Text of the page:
Tom Cruise not only sells every minute of Joel’s journey from nervous introvert to confident extrovert, but the supporting cast are equally great in their roles. Writer/director Paul Brickman nary hits a wrong note within either of his two big roles in the production; deftly juggling both the light and dark themes within…particularly the much bleaker original ending. According to Bronson Pinchot (who plays another of Joel’s friends), Tom carried himself on set as though he flatout KNEW that this film would make him a star. Whether that is arrogance or not, he was absolutely right. He hit that magical sweet spot of being the perfect guy in the perfect film released at the perfect time and the rest is history. Pinchot and the others may not have realized this at the time, but I refuse to believe that Brickman and the studio couldn’t see it immediately.
CC: In Risky Business, Paul Brickman took the youth-oriented genre and really opened it up visually and musically. It’s been very influential. Were these elements part of the movie from the beginning?
TC: Yes. Francis offered everybody a chance to go on and do Rumble Fish the same week I was offered Risky Business. I thought Paul Brickman was a very bright man with great taste. He knew exactly what the movie was going to be.
CC: What was your audition like?
TC: I was doing The Outsiders in Tulsa, and I had to come back to Los Angeles for a day for some reason. Originally, Paul had seen Taps and said, “This guy for Joel? This guy is a killer! Let him do Amityville III!” Somehow, my agent, without me knowing, arranged to have me just drop by the office to say hello. So I went in wearing a jean jacket, my tooth was chipped, my hair was greasy. I was pumped up and talking in an Oklahoma accent, “Hey, how y’all doing?” Paul just sat there, looking at me. He said, “Let’s just read a little bit.” I’m not a very good cold reader. What I do is start with a line and go off and ad-lib and kind of find my way down the script. I started reading the thing, and they were ready to say, “Okay, thank you.” I didn’t know. I cut them off and said, “let me try it this way.” I started from the top again and I did it another way and we ended up reading through half the script. It was fun, we were all laughing.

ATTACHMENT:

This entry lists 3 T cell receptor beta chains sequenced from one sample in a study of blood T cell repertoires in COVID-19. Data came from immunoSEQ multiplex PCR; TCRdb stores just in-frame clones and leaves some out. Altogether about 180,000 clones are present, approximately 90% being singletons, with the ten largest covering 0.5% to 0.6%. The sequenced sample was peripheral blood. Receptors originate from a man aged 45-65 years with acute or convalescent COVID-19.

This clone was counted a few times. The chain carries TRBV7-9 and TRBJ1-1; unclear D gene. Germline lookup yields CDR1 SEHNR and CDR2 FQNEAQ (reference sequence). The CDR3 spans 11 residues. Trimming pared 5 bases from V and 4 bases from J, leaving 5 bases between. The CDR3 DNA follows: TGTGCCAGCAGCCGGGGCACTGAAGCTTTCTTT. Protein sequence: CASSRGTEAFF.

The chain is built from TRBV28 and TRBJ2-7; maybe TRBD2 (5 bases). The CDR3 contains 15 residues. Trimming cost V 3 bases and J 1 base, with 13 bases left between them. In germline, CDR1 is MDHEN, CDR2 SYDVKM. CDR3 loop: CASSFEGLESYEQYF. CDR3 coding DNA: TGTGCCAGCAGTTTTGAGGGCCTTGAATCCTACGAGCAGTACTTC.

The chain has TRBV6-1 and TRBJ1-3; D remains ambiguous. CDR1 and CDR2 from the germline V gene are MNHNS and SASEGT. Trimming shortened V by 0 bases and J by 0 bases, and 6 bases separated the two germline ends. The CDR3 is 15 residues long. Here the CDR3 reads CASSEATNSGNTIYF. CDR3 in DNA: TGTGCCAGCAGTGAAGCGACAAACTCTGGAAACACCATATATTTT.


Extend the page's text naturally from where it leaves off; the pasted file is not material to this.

Then I came back later and tested for it at six in the morning. I was shooting nights and so I flew in late, got in at 1:00 A.M. and I had to leave at 10:00 P.M. to shoot the rumble scene in The Outsiders that night. Here I was again. My hair was greasy and I was heavy, but now I was wearing this preppy maroon Adidas shirt. My arms were huge. I walk in and see this stunningly gorgeous woman sitting there looking at me and I’m thinking. “Oh my God.” Rebecca [De Mornay] had already been cast. They wanted to see the two of us together. I tested, and to make a short story long, we didn’t test that well. Paul just believed in me. I told him exactly what I was going to do. We talked about it for a long time and he trusted me.
CC: A lot of people have ideas about what the movie is about. What’s your theory?
TC: It’s about today’s capitalistic society. Do the means justify the ends? Do you want to help people, or do you just want to make money? Joel is questioning all of that. So am I. Today the thinking of young people is so linear and non-creative. It’s all about money. Unfortunately, we need something like Vietnam to force people to deal with political issues. I’m not saying I’m some erudite political figure – but it bothers me. At least I’m asking the question. The movie is Joel’s exploration of society, how he gets sucked into this wild capitalistic ride.